Autumn 2011 genre TV, Part 1

Campfire by Matt Rhodes
Campfire tales

Now that we’re a few weeks into the new television season, here’s my look at the latest crop of genre programs. As a disclaimer, note that I tend to watch science fiction, fantasy, superheroes, and suspense over mainstream dramas, reality shows, and situation comedies. That’s not to say that I don’t like humor, romance, or competitions, but I prefer them in smaller doses compared with speculative fiction.

Many of my friends have stopped watching multiple series as they’re broadcast, instead preferring to watch a full season at a time via Netflix. For now, I still like variety and timeliness more than delving in depth into one show at a time, but I do think that video on demand will become more prevalent. I hope that niche shows like the ones I enjoy will continue to be made, even if genre TV shows already have a high cancellation rate.

This year, I’ll group shows by night of the week rather than subgenre. As always, I welcome your reactions and recommendations!

On Sunday nights, I’ve been running my “Vanished Lands” fantasy campaign, using Pathfinder, Skype, and an online dice roller. The eight role-players across the U.S. have had difficulty achieving quorum lately, but I hope that our gaming group will eventually get back to a regular schedule.

This past summer, I enjoyed the do-gooder capers on TNT’s Leverage and the British sleuths on Masterpiece: Mystery, and I look forward to the eventual return of Sherlock on PBS/BBC America. While many of my peers will be watching football or Fox’s animated comedies, I’ll probably record ABC’s Once Upon a Time, which is part of a wave of modern supernatural shows inspired by fairy tales.

Showtime’s Homeland is a strong Manchurian Candidate-style thriller with a strong cast, including Damian Lewis, Claire Danes, Mandy Patinkin, and Morena Baccarin. I’m not sure I’ll continue watching Homeland, but it does a good job of keeping viewers guessing whether Lewis’ returning prisoner of war has been turned traitor or if Danes’ intelligence analyst is merely paranoid.

On Mondays, I’m hosting and running the “Vortex” homebrew space opera, using FATE 3e Starblazer Adventures and Bulldogs (as well as any science fiction RPG I can borrow ideas from). Two teams of about six role-players each meet for our face-to-face sessions on alternating weeks, not including dates we’ve had to skip for holidays or travel.

SyFy’s Alphas has managed to succeed where Heroes, The Cape, and No Ordinary Family stumbled — showing a dysfunctional family of metahuman vigilantes in a semi-realistic setting. It has more in common with the better X-Men adaptations than with the more campy The Cape or even Smallville. Although Alphas is low-budget and low-key, I look forward to its return next year.

Speaking of SyFy, Warehouse 13 (which is apparently in the same universe as Eureka and Alphas, thanks to Lindsay Wagner’s crossovers) was still fun, even as it spent more time exploring characters and intrigue than MacGuffins.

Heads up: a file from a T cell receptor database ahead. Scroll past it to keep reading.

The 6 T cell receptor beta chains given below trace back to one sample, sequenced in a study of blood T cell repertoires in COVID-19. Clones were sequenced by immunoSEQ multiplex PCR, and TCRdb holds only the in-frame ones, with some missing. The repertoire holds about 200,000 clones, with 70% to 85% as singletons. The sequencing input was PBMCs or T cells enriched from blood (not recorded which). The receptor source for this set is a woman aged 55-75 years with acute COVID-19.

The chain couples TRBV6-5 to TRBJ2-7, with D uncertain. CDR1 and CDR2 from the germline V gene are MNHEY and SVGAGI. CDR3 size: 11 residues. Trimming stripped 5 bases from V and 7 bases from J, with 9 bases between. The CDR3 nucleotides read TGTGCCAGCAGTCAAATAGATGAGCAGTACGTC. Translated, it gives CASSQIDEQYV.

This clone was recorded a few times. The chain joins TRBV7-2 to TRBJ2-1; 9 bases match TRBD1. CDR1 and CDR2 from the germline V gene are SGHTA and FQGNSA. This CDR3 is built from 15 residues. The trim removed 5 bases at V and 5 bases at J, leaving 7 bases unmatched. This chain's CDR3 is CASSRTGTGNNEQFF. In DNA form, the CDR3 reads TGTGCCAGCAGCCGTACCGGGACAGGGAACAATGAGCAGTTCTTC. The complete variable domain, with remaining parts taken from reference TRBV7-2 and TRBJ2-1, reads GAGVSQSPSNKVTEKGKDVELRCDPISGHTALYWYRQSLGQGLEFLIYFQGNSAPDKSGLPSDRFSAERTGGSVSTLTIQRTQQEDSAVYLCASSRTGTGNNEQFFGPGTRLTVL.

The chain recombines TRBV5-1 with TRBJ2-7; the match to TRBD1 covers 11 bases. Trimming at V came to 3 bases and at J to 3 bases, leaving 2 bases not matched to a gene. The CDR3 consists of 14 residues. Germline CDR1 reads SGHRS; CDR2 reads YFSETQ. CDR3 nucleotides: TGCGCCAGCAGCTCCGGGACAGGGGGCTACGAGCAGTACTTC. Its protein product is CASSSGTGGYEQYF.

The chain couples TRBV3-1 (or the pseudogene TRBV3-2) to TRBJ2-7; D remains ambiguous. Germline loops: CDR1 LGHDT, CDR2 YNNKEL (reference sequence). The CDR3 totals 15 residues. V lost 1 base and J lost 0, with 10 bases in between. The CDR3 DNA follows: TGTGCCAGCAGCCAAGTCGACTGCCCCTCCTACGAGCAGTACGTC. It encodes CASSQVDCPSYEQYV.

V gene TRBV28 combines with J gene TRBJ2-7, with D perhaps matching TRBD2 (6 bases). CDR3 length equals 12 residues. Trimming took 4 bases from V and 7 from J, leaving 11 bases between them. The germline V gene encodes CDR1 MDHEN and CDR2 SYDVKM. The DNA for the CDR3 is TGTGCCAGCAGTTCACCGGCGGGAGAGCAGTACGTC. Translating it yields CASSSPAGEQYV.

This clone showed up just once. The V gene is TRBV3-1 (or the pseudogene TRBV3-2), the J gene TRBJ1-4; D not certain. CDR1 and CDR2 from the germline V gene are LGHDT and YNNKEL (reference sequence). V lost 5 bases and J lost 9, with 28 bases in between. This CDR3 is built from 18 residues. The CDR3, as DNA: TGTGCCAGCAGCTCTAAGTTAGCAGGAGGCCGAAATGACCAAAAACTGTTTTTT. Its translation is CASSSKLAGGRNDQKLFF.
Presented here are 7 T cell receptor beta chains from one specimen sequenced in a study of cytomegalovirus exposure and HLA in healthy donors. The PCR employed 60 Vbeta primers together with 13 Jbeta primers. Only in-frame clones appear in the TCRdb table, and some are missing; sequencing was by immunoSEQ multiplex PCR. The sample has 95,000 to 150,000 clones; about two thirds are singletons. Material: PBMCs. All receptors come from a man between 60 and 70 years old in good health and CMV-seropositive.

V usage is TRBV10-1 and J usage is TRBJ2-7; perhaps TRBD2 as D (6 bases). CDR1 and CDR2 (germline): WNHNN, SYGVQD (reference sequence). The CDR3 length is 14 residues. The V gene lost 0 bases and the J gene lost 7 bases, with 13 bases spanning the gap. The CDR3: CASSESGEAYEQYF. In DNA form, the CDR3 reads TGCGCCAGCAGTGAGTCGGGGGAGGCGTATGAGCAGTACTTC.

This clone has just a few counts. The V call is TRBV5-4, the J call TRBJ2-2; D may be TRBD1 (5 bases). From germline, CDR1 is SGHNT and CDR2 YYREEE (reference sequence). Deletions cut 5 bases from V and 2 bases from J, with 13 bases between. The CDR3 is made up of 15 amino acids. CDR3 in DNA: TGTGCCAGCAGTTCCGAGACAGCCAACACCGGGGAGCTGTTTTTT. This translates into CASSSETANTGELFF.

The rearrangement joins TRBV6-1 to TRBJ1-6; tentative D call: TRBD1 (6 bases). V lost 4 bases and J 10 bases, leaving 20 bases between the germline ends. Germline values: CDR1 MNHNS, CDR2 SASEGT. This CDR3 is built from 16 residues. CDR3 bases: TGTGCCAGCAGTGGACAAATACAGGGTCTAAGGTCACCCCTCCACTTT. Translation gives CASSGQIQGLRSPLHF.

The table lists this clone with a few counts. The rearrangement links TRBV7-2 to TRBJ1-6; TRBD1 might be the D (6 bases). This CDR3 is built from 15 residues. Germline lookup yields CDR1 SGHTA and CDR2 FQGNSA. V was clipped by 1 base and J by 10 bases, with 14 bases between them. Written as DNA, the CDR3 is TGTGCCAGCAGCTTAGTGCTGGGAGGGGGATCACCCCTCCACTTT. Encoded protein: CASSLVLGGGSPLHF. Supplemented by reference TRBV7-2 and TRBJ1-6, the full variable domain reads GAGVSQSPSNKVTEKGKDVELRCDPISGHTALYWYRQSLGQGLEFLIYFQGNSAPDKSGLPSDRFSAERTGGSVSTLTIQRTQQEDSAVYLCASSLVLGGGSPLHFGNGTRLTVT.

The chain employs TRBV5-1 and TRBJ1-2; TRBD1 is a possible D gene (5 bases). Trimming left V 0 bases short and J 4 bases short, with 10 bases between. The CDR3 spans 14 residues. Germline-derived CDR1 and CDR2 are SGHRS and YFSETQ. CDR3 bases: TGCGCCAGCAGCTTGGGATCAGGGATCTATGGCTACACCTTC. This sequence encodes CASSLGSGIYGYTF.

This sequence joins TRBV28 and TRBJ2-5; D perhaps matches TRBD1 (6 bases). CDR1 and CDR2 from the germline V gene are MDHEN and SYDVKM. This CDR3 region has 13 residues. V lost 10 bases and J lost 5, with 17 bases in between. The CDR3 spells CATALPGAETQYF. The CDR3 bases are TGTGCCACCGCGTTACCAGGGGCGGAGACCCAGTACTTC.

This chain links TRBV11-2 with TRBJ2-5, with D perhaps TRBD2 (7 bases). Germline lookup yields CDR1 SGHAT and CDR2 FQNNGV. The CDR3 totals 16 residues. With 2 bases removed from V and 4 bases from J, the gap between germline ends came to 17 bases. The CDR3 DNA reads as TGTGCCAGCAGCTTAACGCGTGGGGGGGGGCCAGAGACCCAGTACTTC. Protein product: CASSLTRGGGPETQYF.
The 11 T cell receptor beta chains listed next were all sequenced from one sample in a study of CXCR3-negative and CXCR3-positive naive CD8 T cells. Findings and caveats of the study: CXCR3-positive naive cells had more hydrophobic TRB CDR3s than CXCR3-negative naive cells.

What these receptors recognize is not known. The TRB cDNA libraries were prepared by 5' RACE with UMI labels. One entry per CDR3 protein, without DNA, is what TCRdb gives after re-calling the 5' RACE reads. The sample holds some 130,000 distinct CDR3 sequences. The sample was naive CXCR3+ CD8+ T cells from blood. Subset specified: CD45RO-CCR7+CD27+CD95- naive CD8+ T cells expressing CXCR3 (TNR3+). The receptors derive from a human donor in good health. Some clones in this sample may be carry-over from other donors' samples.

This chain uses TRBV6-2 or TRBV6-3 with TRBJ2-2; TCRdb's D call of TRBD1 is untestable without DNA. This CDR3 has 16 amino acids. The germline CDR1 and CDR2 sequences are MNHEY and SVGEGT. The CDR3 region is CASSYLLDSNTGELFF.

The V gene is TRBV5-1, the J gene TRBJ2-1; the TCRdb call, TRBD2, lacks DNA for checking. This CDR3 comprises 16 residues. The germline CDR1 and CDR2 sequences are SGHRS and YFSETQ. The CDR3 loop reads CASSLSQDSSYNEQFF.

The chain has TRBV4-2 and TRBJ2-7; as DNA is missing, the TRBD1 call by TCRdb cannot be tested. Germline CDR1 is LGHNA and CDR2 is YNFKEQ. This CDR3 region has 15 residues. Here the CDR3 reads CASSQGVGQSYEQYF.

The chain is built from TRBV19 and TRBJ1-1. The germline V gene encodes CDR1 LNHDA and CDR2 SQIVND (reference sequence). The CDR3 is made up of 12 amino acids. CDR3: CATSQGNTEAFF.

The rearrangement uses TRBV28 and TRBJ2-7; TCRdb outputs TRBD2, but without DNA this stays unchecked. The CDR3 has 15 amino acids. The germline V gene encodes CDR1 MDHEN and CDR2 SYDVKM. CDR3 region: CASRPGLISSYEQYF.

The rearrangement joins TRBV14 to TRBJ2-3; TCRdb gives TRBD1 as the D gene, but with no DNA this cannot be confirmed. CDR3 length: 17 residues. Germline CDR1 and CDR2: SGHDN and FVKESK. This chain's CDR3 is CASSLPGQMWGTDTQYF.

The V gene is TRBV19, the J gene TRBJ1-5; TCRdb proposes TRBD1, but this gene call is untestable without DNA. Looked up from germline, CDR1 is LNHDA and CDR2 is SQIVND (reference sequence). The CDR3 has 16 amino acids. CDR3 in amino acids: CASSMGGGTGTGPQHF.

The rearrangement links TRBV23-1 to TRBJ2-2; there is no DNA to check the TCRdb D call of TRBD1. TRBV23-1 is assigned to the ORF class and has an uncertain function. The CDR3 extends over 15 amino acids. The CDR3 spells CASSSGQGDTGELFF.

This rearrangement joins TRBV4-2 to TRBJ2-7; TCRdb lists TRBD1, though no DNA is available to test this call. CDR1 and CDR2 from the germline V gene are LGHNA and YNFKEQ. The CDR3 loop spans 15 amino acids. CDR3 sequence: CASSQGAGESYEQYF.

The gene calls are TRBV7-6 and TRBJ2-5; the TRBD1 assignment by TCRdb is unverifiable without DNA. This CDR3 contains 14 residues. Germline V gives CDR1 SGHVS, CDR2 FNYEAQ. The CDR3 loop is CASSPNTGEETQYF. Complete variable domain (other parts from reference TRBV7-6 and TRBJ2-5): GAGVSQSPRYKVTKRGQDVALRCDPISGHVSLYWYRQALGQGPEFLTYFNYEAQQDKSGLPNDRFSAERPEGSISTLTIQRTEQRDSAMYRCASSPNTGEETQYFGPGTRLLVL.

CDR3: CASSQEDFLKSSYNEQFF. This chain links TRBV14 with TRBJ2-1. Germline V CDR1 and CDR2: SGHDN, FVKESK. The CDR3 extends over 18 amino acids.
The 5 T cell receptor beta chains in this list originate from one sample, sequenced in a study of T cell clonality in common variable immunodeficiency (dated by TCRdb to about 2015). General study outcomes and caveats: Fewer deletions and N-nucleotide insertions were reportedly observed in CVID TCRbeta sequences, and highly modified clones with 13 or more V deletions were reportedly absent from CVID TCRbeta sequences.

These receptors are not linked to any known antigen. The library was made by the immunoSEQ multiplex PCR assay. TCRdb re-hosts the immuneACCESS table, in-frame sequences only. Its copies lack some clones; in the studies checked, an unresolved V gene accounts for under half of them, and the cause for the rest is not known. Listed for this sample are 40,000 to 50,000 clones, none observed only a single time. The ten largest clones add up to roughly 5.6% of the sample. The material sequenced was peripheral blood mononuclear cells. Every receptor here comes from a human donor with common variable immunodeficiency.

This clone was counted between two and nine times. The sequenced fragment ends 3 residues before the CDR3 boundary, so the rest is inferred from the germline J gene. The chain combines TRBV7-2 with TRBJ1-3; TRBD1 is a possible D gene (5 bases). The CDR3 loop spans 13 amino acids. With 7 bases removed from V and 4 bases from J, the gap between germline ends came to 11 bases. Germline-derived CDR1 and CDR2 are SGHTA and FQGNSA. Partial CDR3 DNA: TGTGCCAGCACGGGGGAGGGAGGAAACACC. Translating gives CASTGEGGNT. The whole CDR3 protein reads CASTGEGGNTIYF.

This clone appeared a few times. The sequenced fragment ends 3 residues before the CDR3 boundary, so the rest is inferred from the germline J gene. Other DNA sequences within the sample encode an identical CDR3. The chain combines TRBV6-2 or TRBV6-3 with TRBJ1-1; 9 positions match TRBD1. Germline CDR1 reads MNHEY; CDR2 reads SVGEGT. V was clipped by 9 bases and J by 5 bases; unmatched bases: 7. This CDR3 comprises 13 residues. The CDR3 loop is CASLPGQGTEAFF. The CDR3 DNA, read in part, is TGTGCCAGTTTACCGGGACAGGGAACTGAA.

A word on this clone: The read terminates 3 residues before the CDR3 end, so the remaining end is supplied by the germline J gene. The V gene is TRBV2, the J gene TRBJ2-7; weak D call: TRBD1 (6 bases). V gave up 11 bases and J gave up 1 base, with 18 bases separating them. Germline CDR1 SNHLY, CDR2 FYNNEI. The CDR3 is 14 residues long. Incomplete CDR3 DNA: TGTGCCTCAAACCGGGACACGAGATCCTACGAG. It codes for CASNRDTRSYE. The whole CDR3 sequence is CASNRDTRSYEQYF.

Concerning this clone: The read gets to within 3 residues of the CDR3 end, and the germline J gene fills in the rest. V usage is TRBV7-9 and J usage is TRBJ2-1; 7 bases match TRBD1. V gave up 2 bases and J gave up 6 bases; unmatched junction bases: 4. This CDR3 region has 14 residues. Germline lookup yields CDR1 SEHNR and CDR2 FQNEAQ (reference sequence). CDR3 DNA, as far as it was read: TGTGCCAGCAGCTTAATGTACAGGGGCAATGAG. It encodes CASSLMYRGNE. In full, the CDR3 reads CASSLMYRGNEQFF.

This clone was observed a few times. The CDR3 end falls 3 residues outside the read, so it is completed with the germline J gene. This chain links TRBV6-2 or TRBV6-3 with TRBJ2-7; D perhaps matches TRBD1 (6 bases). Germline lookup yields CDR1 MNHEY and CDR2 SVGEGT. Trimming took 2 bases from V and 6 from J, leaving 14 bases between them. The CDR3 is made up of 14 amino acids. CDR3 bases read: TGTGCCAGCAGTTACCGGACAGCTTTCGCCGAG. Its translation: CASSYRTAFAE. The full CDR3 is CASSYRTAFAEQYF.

Other genre veterans can be found on Castle, which mixes police procedural, fanboy homages and parodies, and the occasional romance. Firefly/Serenity‘s Nathan Fillion and The Spirit‘s Stana Katic solve often bizarre crimes in New York City.

J.J. Abrams and Steven Spielberg got a lot of attention for Terra Nova, their postapocalyptic family drama with computer-generated dinosaurs. However, I found the first few episodes to be predictable and contrived, owing as much to Earth 2 as to James Cameron’s Avatar. I’d prefer less focus on annoying teenagers and random encounters with dinosaurs and more gradual buildup of time-travel mysteries and the larger world.

Coming soon: Tuesdays on the telly and more travel!

2 thoughts on “Autumn 2011 genre TV, Part 1

  1. yep — a lot of what I watch shifted to ex-Quikster :-)
    Since I’m not watching too many things real-time, am I somehow hurting a show’s ratings…?


  2. Dave, there has been a fair amount of discussion online about Nielsen ratings and services such as Netflix. Since the current TV ratings system extrapolates the U.S. public’s viewing habits from a relatively small sample — and it now supposedly includes streaming video — many TV fans feel that the market data isn’t reliable.

    However, networks do base their decisions largely on these ratings, and DVD sets may come out well after a promising genre show is canceled, too late to keep it on the air. For popular shows, such as Game of Thrones, I don’t think you need to worry, but for shows “on the bubble,” letter-writing campaigns, social media posts, and encouraging friends to watch them live might be helpful.


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